The SBE memo mentions using signature matching software as an “alternative option” (page 4) to ballot witnessing. Such software is used for ballot integrity in states that conduct all-mail voting, such as Colorado. However, it is not perfect and has had some problems with mismatching signatures on ballots. Progressive groups have sued Michigan and other states over signature verification. Given the amount of litigation over election law in North Carolina, a similar lawsuit would be all-but-inevitable here. The result is that we could have an absentee ballot process with neither witnessing nor signature matching.
In addition, signature matching does little to combat ballot harvesting because political operatives are usually able to convince voters to hand over their signed ballot container envelope.
In short, a suggestion to switch from witnessing to signature matching amounts to a Trojan Horse that would lessen the integrity of absentee-by-mail voting.
Perhaps signature matching software can be used as an additional layer of protection against absentee ballot fraud (if it survives the inevitable lawsuit), but it is not a substitute for witnesses.
An unnecessary call to remove protections for those in assisted living facilities
North Carolina law makes it a felony for any owner, manager, or employee of assisted living facilities (hospitals, clinics, and nursing homes) to make absentee ballot requests, sign an absentee ballot application, or mark a ballot of any patient in those facilities. That protection is in place because people in assisted living facilities are often vulnerable to manipulation by owners and staff of those facilities.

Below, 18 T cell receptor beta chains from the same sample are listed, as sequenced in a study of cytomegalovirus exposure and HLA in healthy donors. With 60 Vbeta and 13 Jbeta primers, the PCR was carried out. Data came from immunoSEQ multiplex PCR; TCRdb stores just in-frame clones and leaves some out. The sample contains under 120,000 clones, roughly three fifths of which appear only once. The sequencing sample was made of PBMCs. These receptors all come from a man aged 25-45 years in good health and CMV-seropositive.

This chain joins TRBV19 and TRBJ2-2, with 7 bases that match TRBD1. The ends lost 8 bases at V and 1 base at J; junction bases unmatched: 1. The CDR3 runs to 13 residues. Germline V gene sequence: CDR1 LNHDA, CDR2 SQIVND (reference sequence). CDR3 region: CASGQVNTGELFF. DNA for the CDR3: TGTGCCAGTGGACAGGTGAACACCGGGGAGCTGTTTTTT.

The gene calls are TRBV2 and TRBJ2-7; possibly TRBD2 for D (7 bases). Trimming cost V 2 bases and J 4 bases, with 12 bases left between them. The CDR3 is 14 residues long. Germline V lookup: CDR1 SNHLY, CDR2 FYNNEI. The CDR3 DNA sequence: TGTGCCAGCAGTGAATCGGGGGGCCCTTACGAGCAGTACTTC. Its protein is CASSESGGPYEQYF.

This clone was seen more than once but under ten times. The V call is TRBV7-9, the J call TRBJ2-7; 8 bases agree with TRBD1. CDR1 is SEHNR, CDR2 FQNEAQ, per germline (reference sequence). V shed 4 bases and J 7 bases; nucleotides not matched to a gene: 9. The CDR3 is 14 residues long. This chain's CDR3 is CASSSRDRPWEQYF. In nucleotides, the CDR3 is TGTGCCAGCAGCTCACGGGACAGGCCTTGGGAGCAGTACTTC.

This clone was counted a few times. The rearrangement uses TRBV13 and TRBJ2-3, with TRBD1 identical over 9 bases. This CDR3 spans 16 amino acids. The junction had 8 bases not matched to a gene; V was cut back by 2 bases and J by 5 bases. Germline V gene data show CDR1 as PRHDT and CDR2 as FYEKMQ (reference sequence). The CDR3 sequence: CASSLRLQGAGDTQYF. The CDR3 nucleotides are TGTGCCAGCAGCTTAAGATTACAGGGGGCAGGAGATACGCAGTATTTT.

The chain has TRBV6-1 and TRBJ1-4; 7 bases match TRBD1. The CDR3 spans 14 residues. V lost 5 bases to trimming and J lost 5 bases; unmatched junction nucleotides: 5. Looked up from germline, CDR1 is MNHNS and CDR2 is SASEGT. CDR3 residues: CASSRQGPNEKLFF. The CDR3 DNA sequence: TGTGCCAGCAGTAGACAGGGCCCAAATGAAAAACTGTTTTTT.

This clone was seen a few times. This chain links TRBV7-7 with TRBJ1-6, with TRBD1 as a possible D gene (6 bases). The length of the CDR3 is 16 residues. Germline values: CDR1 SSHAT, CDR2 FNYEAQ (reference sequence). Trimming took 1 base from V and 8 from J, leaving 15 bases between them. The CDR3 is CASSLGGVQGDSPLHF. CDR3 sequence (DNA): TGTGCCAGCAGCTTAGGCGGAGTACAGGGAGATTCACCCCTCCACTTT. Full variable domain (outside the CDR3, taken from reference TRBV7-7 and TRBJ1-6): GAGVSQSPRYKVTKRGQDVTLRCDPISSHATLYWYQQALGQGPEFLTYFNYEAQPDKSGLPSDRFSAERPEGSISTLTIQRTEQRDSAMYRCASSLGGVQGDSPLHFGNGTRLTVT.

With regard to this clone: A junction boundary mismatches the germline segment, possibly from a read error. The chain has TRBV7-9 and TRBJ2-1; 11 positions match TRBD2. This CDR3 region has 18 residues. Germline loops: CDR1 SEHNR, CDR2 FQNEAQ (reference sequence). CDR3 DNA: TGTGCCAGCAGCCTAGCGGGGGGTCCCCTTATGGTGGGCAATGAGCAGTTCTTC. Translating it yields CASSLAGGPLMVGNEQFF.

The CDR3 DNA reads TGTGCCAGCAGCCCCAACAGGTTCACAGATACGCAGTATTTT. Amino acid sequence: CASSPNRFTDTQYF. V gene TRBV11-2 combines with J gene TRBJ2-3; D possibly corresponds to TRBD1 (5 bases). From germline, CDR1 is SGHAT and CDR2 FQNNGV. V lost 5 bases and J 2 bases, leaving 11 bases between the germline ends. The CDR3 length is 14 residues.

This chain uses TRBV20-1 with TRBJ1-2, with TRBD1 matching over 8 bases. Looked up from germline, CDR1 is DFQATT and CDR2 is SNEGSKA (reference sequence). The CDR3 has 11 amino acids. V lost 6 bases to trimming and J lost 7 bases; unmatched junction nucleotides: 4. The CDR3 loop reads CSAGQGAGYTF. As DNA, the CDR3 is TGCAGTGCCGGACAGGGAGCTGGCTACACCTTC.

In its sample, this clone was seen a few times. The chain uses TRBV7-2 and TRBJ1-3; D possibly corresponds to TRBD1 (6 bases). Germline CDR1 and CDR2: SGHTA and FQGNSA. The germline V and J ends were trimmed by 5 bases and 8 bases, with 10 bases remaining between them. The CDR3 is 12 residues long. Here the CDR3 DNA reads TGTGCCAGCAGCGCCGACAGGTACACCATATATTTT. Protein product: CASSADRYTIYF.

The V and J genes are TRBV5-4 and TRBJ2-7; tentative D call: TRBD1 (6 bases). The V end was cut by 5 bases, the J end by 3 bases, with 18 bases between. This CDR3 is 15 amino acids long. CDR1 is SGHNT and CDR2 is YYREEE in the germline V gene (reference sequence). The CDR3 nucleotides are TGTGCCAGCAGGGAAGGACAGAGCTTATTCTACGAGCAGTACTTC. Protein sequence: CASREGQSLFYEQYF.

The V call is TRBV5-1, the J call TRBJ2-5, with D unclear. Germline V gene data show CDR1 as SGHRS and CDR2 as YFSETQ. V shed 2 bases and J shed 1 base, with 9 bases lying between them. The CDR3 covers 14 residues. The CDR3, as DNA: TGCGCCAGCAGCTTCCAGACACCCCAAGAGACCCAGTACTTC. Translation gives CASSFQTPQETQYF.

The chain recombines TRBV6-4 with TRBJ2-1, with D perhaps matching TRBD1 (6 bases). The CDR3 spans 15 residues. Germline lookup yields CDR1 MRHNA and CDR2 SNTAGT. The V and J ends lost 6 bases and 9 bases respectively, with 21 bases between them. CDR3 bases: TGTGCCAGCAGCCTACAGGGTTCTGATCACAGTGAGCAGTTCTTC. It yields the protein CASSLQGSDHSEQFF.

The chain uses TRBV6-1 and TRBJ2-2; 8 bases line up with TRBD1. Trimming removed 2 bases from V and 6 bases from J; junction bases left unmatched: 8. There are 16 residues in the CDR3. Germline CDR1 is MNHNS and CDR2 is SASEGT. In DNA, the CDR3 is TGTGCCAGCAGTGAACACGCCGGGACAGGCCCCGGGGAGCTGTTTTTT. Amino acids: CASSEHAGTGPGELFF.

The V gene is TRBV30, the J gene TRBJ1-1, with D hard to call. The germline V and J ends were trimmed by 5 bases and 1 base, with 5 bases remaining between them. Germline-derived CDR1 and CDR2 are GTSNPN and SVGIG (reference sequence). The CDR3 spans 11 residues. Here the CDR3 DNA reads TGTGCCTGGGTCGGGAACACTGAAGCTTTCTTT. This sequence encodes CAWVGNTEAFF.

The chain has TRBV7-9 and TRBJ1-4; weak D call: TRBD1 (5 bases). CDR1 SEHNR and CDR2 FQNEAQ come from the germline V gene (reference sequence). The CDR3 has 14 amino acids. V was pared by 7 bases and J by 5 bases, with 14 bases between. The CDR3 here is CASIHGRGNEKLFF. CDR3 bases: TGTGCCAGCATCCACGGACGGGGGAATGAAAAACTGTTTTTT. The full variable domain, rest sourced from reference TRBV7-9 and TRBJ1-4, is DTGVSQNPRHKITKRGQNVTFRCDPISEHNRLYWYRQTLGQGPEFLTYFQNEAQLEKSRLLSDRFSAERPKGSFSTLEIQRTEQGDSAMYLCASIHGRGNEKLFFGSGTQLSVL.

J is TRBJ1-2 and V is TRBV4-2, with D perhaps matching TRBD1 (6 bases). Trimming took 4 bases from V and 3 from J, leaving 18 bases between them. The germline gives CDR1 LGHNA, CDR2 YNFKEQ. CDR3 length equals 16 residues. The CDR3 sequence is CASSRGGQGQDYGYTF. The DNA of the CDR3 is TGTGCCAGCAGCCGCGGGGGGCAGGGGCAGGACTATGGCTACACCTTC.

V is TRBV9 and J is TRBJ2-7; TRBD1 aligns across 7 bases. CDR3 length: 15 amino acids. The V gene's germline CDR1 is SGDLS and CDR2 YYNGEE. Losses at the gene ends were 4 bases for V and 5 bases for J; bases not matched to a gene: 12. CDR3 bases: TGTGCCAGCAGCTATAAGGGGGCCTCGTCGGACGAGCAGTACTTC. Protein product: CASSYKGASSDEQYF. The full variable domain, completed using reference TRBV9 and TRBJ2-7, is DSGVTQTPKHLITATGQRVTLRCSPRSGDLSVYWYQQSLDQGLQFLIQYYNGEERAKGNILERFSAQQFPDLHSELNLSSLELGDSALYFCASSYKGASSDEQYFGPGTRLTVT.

Recognizing that people in assisted living facilities may need help in the absentee ballot process, the law also provides for multipartisan assistance teams (MATs, groups of trained volunteers) to help people in those facilities.
Brinson Bell claims in the memo that the coronavirus may make it impossible for MATs to operate in assisted living facilities and suggests that the ban on assisted living facility owners and staff filling out absentee ballot forms and marking ballots be temporarily lifted (page 4)
We suggest considering options, such as temporarily allowing a facility employee to assist, to ensure these voters are able to continue to exercise their right to vote. Similar to states like Indiana, two trained facility employees not of the same political party could be designated to administer voting and could be trained accordingly by the county board prior to serving in this capacity.
However, the subdivision of the law that bans owners and employees from being involved in the absentee ballot process already provides for an exception for those working within MATs (§ 163-226.3(a)(4))
This subdivision does not apply to members, employees, or volunteers of the county board of elections, if those members, employees, or volunteers are working as part of a multipartisan team trained and authorized by the county board of elections to assist voters with absentee ballots.
So, rather than carve out new exceptions from the law on banning assisted living facility owners and employees from being involved in the absentee ballot process, county boards should be working to “deputize” them into MATs while taking special care to make sure that both major parties are represented by volunteers in each facility. If the SBE is concerned about how to interpret the law on absentee voting in assisted living facilities, they should ask the General Assembly for clarification rather than ask for permission to make an end-run around voter protections.
While the coronavirus may cause us to change how we conduct elections in some ways, it is not an excuse for us to gut laws in place to protect citizens from absentee ballot fraud.
What can you do? If you are concerned about the SBE request, you can submit a public comment to the NC House Select Committee on COVID-19 to let them know that you do not want them to weaken voter protections.